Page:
The concept of zk-SNARKs was first explained in a 2012 paper co-authored by University of Berklee professor Alessandro Chiesa. A zk-SNARK is a form of zero-knowledge proof that is both ‘succinct’ and ‘non-interactive’.

A succinct proof is one that is small in terms of data size and can be easily verified using a custom algorithm.

It is considered ‘non-interactive’ when the prover must prove that a statement is true or a transaction is valid against a hash function simulator, which is meant to represent the verifier.

One of the key aspects of zk-SNARKs is that it relies on a trusted setup.

A trusted setup is an event that enables a set of private keys to be created that allows counterparties in a transaction to construct the ‘proof’ that must be verified in order for the transaction to be confirmed as valid.

As we mentioned earlier in our Horizen example, the process of constructing a proof requires solving a series of challenges issued by a hash function simulator. These challenges are based on a set of parameters that are initially created by private keys in the trusted setup event.

A key criticism of the trusted setup model is that it relies on trusted 3rd parties to create private keys that are used to construct the proof, which makes the process centralized.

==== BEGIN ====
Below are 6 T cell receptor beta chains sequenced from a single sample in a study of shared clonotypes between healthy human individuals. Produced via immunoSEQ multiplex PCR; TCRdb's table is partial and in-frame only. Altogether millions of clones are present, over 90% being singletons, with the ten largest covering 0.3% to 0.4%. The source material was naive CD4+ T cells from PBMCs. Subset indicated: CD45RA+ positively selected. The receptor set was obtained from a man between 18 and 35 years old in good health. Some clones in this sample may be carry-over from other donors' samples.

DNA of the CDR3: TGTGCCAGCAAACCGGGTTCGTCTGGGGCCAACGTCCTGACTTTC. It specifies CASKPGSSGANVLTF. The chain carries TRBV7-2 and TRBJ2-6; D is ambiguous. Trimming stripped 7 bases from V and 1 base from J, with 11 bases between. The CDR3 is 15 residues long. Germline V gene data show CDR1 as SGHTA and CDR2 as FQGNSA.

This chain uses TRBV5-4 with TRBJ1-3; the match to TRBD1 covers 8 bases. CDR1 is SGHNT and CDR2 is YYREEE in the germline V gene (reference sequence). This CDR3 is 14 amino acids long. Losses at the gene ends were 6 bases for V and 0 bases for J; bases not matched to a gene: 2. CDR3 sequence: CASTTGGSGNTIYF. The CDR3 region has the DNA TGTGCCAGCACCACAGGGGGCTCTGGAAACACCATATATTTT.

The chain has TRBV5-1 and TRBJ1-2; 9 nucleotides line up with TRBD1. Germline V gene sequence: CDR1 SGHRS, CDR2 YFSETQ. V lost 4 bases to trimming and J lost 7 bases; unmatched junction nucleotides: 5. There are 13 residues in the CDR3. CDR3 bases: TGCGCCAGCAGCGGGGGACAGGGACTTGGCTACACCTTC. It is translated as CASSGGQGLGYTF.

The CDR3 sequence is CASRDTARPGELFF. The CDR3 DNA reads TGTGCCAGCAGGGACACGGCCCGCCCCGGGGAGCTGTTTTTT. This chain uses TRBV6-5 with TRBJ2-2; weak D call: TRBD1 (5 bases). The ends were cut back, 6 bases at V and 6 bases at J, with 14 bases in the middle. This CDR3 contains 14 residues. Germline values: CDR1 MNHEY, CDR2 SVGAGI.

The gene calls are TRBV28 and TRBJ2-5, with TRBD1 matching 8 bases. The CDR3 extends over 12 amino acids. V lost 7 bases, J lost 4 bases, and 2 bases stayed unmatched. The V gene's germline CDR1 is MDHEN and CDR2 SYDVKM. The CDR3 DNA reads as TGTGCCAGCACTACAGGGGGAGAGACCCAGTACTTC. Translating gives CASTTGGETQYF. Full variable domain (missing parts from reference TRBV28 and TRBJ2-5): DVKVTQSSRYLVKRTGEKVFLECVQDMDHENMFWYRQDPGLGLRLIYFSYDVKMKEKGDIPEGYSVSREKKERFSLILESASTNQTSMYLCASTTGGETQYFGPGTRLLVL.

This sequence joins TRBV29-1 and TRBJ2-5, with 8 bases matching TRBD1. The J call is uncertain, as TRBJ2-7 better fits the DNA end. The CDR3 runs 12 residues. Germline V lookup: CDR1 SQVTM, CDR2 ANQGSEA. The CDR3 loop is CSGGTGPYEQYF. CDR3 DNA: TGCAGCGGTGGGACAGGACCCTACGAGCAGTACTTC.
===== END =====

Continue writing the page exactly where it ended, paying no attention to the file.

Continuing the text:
If the private keys are not destroyed and a bad actor gains access to them, they could construct false proofs that would appear valid to the nodes on the Horizen mainchain, enabling them to potentially create new tokens out of thin air by simply claiming through a false proof that they received them in a sidechain transaction.

Nevertheless, zk-SNARKs offer some key advantages, including wider development adoption and support, smaller proof sizes and cheaper gas costs on the Ethereum network.


zk-STARKs were invented in 2018 by Eli Ben-Sasson, Iddo Bentov, Yinon Horeshy and Michael Riabzev as an alternative approach to zk-SNARKs that does not require the use of a trusted setup to execute.